Trestman Punts As Bears’ Season Officially Becomes Major Disappointment

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Marc Trestman. (Chris Sweda/Chicago Tribune)
Marc Trestman. (Chris Sweda/Chicago Tribune)

DETROIT — Marc Trestman officially punted on the 2014 season with 5:07 remaining in the Bears’ 34-17 loss to the Lions Thursday.

Technically, the Bears’ postseason hopes ended three weeks ago in Green Bay when the Bears fell to 3-6 with a 55-14 loss. Mathematically, the Bears still aren’t dead, even if it would take a calculus professor to figure out how they can still make the playoffs.

But, officially, here’s reality: The Bears needed to beat the Lions Thursday to have any chance of salvaging an extremely disappointing season, and Marc Trestman should have approached every single down like it was the last of 2014.

Especially since that’s what he’s been preaching to his players since the embarrassing loss in Green Bay.

But with the Bears losing by 17 with 5:07 left in Thursday’s Thanksgiving dud, Trestman elected to punt on 4th & 13 from his own 17-yard-line, a move that only made sense if he was waving the white flag on 2014.

Would the Bears have converted the 4th-and-long? Probably not. Would they have somehow found a way to erase a 17-point deficit and win the game even if they did convert the first down? Probably not. And even if they had completed a miracle comeback against the Lions, would they have won their last four games and received the help they needed to make the playoffs? Probably not.

But that’s not the point. If every game is supposedly a season in and of itself (a Trestman mantra that has since morphed into every down being a season in and of itself) then the only thing to do in that situation is to go for it on fourth down.

Instead, Trestman elected to punt.

“I just didn’t want to put our defense in a position at that — If it would have been a shorter distance, something more manageable, I think that would have been the right decision,” Trestman said. “But not with that kind of yardage to go.”

It’s as if Trestman caught himself mid-sentence realizing that being worried about pinning your defense back at that point of the game is futile. So instead he resorted to being worried about the distance, something that of course doesn’t matter when punting the football effectively ends your season.

Yes, theoretically the Bears could have gotten three straight stops (despite every ounce of evidence suggesting otherwise) and used all three of their timeouts to get the ball back quickly, but then how do you expect to erase a three-possession deficit with no timeouts in under five minutes?

You can’t.

Intentional or not, punting the football in that situation sent the message that the Bears were giving up.

Again, the sequence didn’t really have an impact on the outcome of the game or the 2014 season, but it was indicative of how the Bears have been led this year.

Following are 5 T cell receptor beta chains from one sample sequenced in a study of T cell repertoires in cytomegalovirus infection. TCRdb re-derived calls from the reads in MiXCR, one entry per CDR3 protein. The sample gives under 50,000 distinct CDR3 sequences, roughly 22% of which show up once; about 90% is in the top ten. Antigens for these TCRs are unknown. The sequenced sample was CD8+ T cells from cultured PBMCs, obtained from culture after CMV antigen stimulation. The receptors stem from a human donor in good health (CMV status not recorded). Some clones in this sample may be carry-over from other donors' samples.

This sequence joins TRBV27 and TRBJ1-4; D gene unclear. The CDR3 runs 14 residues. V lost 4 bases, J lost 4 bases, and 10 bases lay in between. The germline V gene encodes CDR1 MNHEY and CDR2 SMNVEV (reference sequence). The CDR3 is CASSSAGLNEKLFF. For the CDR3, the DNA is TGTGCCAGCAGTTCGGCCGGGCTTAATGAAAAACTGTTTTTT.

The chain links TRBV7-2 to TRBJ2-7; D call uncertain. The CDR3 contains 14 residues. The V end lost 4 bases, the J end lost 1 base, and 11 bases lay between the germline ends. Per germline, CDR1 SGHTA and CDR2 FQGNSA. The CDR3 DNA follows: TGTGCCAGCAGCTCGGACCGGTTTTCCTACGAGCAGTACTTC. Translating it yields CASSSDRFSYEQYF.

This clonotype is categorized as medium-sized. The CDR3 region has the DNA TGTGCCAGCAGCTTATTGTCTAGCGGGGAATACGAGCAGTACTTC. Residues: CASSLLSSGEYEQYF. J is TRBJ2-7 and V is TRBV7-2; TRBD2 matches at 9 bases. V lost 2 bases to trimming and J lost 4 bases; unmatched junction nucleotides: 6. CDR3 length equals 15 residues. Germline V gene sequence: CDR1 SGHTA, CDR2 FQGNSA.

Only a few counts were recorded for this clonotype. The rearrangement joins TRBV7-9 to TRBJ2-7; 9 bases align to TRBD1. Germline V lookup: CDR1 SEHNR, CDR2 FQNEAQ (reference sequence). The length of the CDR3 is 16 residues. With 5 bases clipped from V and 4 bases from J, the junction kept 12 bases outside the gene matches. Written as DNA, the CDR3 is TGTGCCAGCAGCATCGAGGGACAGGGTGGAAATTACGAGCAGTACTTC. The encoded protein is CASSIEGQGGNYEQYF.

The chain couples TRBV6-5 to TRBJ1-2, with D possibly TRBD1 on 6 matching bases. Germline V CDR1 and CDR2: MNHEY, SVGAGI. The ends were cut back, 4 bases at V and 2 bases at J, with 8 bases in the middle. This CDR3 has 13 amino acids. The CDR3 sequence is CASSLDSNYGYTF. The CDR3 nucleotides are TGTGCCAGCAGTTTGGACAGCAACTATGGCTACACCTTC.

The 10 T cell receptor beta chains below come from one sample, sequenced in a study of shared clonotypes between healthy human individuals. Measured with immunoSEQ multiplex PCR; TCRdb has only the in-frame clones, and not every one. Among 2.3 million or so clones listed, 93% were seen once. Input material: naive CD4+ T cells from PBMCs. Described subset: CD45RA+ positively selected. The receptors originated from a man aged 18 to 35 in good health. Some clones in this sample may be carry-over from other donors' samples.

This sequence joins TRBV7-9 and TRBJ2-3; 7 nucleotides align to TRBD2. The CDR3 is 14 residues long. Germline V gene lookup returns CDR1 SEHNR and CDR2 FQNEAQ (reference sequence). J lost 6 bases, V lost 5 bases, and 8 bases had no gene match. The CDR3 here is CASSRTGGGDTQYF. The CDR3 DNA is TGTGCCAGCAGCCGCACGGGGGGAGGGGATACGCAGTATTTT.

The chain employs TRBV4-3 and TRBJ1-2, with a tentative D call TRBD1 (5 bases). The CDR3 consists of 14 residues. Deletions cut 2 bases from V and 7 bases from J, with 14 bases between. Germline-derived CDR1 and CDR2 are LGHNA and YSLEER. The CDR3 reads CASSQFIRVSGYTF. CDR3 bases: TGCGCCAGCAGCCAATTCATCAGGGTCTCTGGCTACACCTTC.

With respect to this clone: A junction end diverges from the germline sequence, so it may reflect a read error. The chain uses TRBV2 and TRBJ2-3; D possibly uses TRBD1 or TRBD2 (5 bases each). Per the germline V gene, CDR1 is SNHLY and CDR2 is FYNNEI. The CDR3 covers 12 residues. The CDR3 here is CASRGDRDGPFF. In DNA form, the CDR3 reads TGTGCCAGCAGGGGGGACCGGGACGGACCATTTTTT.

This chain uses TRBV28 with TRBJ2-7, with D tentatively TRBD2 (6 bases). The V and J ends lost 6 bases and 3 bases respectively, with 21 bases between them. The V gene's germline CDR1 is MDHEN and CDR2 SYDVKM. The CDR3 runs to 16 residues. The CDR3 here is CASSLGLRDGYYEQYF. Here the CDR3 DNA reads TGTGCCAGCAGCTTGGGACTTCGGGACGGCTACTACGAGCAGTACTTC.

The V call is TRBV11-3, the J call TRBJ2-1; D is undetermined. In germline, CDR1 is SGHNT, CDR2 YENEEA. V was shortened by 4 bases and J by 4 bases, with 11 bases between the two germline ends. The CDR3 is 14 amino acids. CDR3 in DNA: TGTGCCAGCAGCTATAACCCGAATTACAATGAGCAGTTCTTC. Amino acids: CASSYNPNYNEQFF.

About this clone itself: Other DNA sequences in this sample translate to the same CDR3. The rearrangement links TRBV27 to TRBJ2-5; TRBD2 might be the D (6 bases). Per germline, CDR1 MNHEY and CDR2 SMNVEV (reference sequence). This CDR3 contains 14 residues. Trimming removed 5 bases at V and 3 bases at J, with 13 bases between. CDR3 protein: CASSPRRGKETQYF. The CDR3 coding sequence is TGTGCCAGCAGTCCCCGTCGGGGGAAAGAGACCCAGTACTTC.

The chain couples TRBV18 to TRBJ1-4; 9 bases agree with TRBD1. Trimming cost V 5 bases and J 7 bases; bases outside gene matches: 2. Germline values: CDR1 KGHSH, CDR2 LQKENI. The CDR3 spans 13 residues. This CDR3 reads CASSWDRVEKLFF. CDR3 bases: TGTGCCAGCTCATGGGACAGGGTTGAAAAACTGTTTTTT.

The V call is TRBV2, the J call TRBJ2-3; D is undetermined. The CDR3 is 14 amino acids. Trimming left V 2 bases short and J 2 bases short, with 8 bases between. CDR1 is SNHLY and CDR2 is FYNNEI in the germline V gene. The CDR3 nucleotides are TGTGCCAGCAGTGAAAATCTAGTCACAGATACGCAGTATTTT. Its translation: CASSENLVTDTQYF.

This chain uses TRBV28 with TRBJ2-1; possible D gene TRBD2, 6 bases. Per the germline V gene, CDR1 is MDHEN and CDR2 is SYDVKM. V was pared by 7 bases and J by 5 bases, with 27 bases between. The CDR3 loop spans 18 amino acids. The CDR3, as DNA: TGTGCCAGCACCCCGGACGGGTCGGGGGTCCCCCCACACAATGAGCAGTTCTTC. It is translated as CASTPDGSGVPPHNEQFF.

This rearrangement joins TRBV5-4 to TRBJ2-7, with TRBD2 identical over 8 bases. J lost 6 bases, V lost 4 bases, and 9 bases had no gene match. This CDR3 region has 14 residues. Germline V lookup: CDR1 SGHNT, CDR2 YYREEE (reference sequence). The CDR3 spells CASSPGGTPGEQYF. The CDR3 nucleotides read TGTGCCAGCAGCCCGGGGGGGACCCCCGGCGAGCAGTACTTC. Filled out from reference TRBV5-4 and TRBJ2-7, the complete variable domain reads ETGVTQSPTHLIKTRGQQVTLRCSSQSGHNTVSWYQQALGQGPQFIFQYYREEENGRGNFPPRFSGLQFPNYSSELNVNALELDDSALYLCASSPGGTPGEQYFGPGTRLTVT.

Just like a number of other plays from Thursday’s loss were also indicative of the 2014 Bears:

– Roberto Garza’s holding penalty in the second quarter, which stalled a drive and handed all momentum to the Lions, who had just closed the deficit to four points after the Bears had jumped out to a 14-3 lead. The Lions took the lead on the ensuing drive and never looked back.

– Senorise Perry making a great tackle in punt coverage, but celebrating while the football was sitting on the ground (replays showed Jeremy Ross was probably down, but how many times have you seen the Bears not pick up loose footballs in the last two seasons?)

– Brandon Marshall going down in-bounds with less than two minutes to go instead of getting to the sideline (although if the head coach was waiving the white flag, then I guess Marshall should be excused).

– Defensively, pick a play. Coverage was nowhere to be found, as Matthew Stafford racked up 390 passing yards on 34 completions.

Picky? Maybe. But you know who else is picky? Coaches and general managers — well, at least they should be.

Publicly, all the Bears’ front office and coaching staff has done this season is protect a roster of mostly underachievers, leaving accountability in the dust.

And of course, Trestman did that again Thursday, lauding the amount of work his team has put in over the last three weeks — which included two ugly wins against two bad teams and a reality check against the Lions.

Thursday’s loss was a familiar story: A questionable game plan (48 pass attempts to just seven runs), a lack of adjustments (the offense essentially shutdown after the Lions realized that all they had to do was defend short passes), and a defense that was lost and overmatched.

The Bears worked the field so horizontally Thursday you started to wonder if they thought the sideline was the end zone.

“We’re definitely underachieving,” Matt Forte said. “Some guys have to do some soul searching for the rest of the season to figure out how they want to play the rest of these games.”

That’s about as close as Forte — a true professional — will ever come to calling out his teammates, but if there is one person in that locker room qualified to do so, it’s him. And yet, amazingly, Forte only received five carries Thursday. Five. The Bears’ best offensive weapon received five carries.

Yes, someone needs to do some searching. The head coach/play caller needs to search through the playbook for a better way to use his best player.

Of course, at this point, that would be too little too late. And with four games left — two of which are primetime contests on national television — what is this team left to do?

“I don’t think anybody is going to quit,” Cutler said. “I don’t think the coaches will let us.”

Unfortunately, Trestman’s decision to punt says otherwise.

Adam Hoge covers the Bears for 87.7 The Game and Follow him on Twitter at @AdamHoge.

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